Canada’s labour force includes everyone who is 15 years of age and older. Labour force participants are individuals who are employed or on EI and are actively seeking employment. The major factors affecting Labour Force participation are economic conditions, the proportion of the population that is between birth and 15 years of age and older.
Statistics Canada provides low, moderate and high growth estimates for Canada’s future population. In 2030 Canada’s 10.1 million Baby Boomers will be between 65 and 84 years old. Current estimates for Canada’s population in 2030 are a low of 38.6 million, moderate of 41 million and a high of 43.6 million people. If we go with the moderate population growth number, in 2030 25% of the population will be 65 and older.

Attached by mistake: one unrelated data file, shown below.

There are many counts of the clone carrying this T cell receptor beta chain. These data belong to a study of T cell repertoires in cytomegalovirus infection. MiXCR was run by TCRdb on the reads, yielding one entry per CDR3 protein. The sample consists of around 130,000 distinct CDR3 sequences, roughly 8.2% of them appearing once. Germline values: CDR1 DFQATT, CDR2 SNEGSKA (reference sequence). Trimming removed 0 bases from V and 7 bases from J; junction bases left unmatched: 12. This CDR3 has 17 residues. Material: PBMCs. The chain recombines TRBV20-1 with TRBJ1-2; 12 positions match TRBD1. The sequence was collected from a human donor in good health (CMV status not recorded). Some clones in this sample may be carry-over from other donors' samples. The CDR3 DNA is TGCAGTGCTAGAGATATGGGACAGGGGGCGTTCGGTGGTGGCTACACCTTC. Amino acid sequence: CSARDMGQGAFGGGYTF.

In the decade between 2008 and 2018, the proportion of the population between birth and 14 years of age has declined from 16.8% to 16.1% of the population. Over that period the overall population has grown by 11.2%, with the young growing by only 6.3% – less than half the rate of the rest of the population. Canada already has more people over the age of 65 than it does people younger than 15 and has a birth rate that is below replacement levels, which suggests that the Labour Force participation rate will continue to decline for at least the next decade.
There are several other challenges for workers and organizations resulting from the aging of the population. A topic for another blog in the next few weeks.
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